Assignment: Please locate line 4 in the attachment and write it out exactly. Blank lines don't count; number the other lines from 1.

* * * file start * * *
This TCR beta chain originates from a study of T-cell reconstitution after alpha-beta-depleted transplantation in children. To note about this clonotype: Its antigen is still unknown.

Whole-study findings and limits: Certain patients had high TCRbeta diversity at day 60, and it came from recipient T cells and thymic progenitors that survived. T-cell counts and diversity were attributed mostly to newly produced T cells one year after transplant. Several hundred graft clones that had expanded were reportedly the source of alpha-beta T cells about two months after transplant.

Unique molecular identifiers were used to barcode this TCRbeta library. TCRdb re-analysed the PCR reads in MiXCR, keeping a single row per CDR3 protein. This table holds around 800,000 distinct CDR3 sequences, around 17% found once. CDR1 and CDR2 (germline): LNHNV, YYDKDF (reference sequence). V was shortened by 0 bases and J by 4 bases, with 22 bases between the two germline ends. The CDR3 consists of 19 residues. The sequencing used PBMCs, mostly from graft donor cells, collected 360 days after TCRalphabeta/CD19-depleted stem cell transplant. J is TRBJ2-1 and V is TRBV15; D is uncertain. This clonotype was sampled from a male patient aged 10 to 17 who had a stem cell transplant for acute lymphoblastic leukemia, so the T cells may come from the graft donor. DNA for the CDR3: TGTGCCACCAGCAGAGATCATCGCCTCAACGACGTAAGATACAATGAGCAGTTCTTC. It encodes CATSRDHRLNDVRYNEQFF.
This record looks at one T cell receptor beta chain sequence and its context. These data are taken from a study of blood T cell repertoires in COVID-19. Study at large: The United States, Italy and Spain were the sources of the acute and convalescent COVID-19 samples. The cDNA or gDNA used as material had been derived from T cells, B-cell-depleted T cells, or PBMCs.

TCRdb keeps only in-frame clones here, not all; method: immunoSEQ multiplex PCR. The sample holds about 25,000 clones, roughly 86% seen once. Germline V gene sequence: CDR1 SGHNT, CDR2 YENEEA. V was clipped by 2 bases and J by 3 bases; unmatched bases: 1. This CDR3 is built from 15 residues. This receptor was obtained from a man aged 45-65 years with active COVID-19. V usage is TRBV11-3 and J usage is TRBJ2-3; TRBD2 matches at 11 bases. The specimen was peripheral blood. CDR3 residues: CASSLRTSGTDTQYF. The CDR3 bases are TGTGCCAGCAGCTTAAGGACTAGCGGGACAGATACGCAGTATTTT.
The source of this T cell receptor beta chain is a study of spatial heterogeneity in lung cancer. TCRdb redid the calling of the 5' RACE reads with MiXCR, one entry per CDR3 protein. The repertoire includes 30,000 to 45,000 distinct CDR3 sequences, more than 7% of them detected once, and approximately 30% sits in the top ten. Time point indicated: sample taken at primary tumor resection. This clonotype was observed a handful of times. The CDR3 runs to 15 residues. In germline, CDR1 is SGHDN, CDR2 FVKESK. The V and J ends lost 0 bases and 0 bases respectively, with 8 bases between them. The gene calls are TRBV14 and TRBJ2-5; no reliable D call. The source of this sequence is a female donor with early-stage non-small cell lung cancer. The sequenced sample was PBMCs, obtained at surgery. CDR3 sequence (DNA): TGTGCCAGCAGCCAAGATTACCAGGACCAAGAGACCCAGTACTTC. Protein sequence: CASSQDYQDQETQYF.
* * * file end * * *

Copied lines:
This record looks at one T cell receptor beta chain sequence and its context. These data are taken from a study of blood T cell repertoires in COVID-19. Study at large: The United States, Italy and Spain were the sources of the acute and convalescent COVID-19 samples. The cDNA or gDNA used as material had been derived from T cells, B-cell-depleted T cells, or PBMCs.